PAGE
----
Medicare Medical Savings Account (MSA) plans must provide you with the same benefits as Original Medicare but may do so with different rules, restrictions, and costs. MSA plans can also offer additional benefits. Below is a list of general cost and coverage rules for MSA plans. Remember to speak to a plan representative to learn the details about any plan you are considering.

Also note that if you were enrolled in a Medigap policy before joining an MSA plan, you may keep your Medigap. However, your Medigap will not provide any coverage while you are enrolled in an MSA plan, and you must continue paying your Medigap premium.


  • MSA plans typically do not charge a monthly premium in addition to the Part B premium, but some may.
  • MSA plans work with a high deductible health plan (HDHP) and a bank account. Your plan deposits funds for your medical expenses into the bank account, and you can then use these funds to pay for care.
    • You will likely have high out-of-pocket costs for your care until you reach your deductible. After reaching your deductible, your MSA plan covers 100% of the cost for Medicare-covered services.
    • Funds contributed to an MSA are not taxed as long as they are used to pay for qualified medical expenses.
    • You can use MSA funds for other expenses, but those funds will be taxed and will not count toward your HDHP deductible.
    • Any remaining money in your bank account at the end of the year remains in your account for the next year, in addition to your plan’s regular yearly contribution.
    • If you join an MSA plan after January 1, your yearly deductible will be pro-rated to the number of months left in the year. For example, if your plan’s yearly deductible is $6,000 and your coverage starts September 1, your deductible for that year will be $2,000 (one-quarter of the yearly deductible).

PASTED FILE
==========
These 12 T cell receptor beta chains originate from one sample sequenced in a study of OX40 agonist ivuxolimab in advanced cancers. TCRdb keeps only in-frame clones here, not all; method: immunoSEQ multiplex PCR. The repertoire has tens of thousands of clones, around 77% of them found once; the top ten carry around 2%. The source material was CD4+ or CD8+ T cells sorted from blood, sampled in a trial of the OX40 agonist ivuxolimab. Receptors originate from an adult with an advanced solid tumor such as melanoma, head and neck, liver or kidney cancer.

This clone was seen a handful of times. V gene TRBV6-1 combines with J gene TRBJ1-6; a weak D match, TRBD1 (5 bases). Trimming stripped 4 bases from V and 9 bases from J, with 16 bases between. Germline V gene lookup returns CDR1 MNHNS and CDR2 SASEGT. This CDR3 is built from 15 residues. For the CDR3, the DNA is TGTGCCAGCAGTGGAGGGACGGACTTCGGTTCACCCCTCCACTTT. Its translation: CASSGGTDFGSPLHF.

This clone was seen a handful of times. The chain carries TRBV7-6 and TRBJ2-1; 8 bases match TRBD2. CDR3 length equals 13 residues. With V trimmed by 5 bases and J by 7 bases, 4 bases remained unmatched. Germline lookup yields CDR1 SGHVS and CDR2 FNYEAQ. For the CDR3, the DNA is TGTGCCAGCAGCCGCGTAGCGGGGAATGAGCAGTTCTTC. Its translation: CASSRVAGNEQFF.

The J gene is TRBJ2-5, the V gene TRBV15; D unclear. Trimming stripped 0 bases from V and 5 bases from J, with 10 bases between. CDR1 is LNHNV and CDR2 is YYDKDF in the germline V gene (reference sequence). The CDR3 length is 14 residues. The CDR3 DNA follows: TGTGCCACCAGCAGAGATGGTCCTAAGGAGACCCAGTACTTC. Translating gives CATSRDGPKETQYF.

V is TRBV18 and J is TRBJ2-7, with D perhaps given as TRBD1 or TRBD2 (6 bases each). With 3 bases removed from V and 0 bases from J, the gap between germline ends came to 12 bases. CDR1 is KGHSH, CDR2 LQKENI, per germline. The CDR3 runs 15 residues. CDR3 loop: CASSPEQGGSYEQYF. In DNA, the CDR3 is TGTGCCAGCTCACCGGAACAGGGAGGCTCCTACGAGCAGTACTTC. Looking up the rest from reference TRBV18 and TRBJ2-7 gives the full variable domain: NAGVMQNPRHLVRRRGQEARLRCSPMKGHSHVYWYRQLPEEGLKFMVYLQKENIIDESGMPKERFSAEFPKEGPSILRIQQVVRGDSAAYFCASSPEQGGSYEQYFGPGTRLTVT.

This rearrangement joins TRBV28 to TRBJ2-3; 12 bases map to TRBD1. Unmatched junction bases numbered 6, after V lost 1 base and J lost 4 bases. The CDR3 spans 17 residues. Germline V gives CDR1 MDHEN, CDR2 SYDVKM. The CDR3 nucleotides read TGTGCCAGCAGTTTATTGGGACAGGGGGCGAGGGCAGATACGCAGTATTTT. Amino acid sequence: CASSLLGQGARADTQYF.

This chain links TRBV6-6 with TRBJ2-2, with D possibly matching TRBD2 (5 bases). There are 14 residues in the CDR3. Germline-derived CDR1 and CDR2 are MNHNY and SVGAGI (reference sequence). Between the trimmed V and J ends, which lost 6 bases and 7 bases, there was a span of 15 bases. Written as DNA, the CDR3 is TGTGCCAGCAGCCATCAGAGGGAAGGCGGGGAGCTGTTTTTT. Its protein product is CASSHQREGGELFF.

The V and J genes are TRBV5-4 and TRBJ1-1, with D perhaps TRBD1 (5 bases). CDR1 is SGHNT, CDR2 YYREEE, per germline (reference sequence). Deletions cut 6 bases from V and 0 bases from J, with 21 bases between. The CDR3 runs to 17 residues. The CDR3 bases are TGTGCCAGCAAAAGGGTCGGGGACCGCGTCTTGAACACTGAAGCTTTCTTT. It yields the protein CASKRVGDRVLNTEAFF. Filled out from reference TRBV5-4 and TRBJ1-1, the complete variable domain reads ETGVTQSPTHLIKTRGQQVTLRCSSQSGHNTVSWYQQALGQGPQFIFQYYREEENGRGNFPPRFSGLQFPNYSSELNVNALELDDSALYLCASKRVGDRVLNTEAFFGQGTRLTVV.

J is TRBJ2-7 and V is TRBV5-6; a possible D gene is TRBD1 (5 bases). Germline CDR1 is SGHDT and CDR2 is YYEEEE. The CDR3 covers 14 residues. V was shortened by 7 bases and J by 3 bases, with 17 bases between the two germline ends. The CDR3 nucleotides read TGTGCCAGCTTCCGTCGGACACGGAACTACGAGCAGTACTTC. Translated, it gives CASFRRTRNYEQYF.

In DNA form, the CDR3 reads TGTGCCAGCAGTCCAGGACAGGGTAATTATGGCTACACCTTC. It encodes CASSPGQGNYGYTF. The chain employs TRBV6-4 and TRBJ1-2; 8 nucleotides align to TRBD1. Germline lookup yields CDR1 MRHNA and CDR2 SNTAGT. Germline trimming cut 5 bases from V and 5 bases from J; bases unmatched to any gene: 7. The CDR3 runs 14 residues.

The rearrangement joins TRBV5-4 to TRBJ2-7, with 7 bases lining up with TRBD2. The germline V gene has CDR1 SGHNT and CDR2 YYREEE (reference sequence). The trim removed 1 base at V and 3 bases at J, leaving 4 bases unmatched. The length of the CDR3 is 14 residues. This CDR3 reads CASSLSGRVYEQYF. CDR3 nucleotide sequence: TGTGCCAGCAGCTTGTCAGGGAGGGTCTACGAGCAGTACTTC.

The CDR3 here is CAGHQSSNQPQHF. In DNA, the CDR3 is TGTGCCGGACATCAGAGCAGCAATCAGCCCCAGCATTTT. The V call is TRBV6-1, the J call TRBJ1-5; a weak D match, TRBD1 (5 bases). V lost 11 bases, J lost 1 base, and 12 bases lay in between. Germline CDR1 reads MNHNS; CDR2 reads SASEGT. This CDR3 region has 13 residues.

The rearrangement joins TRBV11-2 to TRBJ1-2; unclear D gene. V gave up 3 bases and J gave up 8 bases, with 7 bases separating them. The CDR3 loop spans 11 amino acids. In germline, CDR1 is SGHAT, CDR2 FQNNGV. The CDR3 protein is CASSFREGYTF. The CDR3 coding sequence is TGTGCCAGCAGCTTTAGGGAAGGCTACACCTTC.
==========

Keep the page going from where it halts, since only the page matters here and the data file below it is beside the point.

• You keep any money left in the account if you leave your MSA plan at the end of the year. You will not be taxed if you use the money left in the account for qualified medical expenses.
    • If you leave the plan midyear, part of the money will be refunded to Medicare depending on the number of months left in the year.


  • MSA plans cover in-network care (if the plan has a network), as well as out-of-network care. However, you may pay a higher amount for out-of-network services.
    • You pay the least when seeing in-network providers.
    • If your plan does not have a provider network, you pay the least when seeing participating providers (providers who take assignment). These providers will only charge the Medicare-approved amount.
    • If you see non-participating providers, you may pay up to 15% more than the Medicare-approved amount. The additional 15%, in addition to the Medicare-approved amount, counts toward meeting your deductible.


  • MSA plans do not provide Part D coverage, and you must join a stand-alone Part D plan for such coverage. Out-of-pocket expenses for your prescription drugs do not count toward your MSA plan’s deductible.
  • Your MSA plan may offer additional benefits, such as vision, hearing, and/or dental care. Check with the plan directly to learn about coverage rules and restrictions for any added benefits.
    • You may be charged an additional premium if you choose to receive these benefits.
    • Your out-of-pocket costs for these services count as qualified medical expenses, but they do not count toward your deductible.